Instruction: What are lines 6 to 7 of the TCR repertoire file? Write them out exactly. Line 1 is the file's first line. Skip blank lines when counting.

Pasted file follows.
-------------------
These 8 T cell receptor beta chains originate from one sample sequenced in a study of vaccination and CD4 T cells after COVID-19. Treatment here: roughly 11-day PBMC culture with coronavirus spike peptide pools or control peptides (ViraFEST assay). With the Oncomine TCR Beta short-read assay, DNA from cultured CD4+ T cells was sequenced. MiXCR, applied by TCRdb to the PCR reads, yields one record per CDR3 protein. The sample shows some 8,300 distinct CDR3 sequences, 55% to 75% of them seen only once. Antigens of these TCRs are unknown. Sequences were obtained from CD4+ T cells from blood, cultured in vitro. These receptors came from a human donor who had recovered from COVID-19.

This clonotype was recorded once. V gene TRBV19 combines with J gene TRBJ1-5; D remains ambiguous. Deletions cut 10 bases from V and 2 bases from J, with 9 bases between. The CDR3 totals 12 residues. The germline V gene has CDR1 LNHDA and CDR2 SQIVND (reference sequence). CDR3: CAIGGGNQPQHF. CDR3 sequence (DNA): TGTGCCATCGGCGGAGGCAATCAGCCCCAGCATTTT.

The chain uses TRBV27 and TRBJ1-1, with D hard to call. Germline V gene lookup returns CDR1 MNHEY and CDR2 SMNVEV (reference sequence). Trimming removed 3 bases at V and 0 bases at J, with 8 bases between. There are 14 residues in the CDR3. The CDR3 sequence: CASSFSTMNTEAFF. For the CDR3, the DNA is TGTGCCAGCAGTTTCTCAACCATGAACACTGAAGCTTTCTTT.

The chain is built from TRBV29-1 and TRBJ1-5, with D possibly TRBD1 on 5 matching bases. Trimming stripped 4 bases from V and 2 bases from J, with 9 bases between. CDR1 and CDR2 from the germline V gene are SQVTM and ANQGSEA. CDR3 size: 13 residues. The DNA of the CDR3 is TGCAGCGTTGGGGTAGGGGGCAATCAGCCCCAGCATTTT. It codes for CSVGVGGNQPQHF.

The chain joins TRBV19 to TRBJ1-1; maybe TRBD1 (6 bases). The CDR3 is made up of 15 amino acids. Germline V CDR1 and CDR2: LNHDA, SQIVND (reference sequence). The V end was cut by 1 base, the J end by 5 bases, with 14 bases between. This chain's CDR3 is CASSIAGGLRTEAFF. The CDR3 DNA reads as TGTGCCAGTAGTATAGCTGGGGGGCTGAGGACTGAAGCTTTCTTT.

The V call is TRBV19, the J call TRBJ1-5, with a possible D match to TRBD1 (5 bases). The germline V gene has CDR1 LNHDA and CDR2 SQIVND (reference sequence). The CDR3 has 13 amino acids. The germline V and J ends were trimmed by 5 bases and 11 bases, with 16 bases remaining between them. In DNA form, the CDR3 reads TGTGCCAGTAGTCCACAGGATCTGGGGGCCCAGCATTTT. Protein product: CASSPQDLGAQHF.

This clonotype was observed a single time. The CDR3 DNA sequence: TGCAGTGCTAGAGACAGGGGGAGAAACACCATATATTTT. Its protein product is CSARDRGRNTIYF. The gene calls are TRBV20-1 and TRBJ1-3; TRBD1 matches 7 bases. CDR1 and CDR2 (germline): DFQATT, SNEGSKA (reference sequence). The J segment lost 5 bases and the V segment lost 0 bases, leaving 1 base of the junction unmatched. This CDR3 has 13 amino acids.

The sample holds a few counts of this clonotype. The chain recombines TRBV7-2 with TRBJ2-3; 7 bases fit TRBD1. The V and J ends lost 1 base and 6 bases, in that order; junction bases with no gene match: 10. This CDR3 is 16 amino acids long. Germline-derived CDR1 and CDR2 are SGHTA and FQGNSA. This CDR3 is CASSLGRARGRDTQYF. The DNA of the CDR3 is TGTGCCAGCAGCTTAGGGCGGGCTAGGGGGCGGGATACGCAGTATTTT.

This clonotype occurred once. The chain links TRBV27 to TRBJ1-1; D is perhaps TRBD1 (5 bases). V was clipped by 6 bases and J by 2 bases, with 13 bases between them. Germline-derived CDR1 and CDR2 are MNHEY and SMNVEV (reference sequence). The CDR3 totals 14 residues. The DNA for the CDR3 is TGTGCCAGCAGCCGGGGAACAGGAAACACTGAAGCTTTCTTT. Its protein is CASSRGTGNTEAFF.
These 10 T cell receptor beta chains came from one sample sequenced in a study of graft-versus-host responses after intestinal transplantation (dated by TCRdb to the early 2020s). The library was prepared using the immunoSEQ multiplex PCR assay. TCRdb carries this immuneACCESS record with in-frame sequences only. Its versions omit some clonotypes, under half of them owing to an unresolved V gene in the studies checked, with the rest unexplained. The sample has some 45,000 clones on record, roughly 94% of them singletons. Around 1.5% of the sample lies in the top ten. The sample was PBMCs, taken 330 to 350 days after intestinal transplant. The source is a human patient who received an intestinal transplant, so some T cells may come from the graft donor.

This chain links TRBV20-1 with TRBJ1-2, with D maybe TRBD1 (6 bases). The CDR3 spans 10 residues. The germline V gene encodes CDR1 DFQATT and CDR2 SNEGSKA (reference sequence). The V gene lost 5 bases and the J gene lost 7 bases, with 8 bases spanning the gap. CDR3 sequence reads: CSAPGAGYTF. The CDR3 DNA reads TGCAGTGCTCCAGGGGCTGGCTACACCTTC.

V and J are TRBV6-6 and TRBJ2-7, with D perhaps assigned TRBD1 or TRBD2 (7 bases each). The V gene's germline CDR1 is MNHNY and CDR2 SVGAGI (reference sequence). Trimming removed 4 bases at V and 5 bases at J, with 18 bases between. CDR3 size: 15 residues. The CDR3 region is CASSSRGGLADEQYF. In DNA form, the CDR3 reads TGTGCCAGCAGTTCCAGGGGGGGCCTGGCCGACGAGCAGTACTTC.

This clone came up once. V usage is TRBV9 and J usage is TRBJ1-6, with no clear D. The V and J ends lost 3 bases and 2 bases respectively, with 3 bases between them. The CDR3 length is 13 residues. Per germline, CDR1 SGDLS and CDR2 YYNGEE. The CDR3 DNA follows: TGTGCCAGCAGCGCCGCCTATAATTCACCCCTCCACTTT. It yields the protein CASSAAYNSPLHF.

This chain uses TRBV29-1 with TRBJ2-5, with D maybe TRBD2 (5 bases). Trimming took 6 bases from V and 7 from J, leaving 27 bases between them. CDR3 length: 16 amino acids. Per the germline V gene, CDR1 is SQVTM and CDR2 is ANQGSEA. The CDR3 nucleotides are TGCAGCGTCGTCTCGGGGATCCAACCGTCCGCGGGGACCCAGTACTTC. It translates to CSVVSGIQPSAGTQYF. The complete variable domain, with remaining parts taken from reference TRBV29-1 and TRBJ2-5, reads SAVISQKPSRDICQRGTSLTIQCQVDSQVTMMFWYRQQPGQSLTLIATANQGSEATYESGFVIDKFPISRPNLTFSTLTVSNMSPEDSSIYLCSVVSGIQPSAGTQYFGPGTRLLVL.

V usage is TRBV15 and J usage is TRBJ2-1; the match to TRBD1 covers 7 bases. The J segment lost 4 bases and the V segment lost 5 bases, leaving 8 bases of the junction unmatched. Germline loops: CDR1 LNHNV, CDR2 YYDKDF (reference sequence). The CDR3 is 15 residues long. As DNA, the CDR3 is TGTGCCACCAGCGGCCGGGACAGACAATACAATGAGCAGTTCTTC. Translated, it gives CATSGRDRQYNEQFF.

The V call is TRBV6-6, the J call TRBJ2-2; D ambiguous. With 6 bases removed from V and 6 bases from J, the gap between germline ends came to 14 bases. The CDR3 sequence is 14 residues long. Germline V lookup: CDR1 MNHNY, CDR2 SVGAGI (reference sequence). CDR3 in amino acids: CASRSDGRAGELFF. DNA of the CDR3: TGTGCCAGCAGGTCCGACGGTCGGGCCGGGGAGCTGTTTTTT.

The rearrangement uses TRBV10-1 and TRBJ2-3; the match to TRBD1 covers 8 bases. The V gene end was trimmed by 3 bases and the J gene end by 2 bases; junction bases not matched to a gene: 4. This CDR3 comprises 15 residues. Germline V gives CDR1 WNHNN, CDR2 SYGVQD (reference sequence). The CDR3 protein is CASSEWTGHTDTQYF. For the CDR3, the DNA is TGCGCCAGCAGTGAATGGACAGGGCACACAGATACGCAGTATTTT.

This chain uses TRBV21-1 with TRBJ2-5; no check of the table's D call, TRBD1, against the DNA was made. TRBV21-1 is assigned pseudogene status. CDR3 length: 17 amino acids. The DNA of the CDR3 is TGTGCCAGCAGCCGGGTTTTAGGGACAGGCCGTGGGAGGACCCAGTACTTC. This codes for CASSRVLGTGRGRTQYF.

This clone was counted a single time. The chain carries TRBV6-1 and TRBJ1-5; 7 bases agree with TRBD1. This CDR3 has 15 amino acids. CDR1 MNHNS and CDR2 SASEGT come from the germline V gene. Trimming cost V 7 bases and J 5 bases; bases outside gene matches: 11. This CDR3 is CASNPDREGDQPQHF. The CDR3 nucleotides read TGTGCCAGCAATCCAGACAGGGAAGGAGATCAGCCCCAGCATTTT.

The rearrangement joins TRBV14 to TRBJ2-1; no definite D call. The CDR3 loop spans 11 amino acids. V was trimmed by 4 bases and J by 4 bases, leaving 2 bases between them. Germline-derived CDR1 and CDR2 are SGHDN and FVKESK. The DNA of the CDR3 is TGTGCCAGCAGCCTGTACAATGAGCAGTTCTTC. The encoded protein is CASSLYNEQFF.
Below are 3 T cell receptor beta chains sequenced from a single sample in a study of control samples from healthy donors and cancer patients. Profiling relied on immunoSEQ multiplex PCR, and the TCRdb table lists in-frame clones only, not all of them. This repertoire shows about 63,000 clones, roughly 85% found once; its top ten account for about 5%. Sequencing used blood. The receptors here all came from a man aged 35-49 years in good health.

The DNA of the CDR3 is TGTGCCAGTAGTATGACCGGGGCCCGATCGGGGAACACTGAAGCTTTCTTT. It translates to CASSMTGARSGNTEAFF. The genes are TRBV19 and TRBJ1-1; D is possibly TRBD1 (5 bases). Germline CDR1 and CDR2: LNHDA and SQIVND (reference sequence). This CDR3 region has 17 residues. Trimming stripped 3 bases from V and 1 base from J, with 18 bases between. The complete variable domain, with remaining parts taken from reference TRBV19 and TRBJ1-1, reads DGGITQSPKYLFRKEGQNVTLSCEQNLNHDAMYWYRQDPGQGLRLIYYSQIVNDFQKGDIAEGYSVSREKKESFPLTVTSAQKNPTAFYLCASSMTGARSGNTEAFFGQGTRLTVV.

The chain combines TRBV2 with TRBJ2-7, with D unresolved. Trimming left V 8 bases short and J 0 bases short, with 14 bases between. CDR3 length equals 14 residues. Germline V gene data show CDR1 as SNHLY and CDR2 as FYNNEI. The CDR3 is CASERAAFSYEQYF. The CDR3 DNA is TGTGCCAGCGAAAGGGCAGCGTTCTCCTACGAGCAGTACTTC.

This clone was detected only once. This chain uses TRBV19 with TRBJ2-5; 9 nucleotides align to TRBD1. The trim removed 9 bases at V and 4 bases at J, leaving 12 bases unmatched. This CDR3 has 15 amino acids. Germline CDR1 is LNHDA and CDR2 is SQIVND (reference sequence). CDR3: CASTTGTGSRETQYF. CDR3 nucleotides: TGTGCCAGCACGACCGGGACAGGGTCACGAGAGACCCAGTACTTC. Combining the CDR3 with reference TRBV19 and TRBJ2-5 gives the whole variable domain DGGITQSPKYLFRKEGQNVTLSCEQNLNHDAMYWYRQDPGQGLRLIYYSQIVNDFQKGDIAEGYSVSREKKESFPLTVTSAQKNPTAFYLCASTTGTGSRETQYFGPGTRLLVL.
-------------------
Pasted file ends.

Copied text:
The V call is TRBV19, the J call TRBJ1-5, with a possible D match to TRBD1 (5 bases). The germline V gene has CDR1 LNHDA and CDR2 SQIVND (reference sequence). The CDR3 has 13 amino acids. The germline V and J ends were trimmed by 5 bases and 11 bases, with 16 bases remaining between them. In DNA form, the CDR3 reads TGTGCCAGTAGTCCACAGGATCTGGGGGCCCAGCATTTT. Protein product: CASSPQDLGAQHF.

This clonotype was observed a single time. The CDR3 DNA sequence: TGCAGTGCTAGAGACAGGGGGAGAAACACCATATATTTT. Its protein product is CSARDRGRNTIYF. The gene calls are TRBV20-1 and TRBJ1-3; TRBD1 matches 7 bases. CDR1 and CDR2 (germline): DFQATT, SNEGSKA (reference sequence). The J segment lost 5 bases and the V segment lost 0 bases, leaving 1 base of the junction unmatched. This CDR3 has 13 amino acids.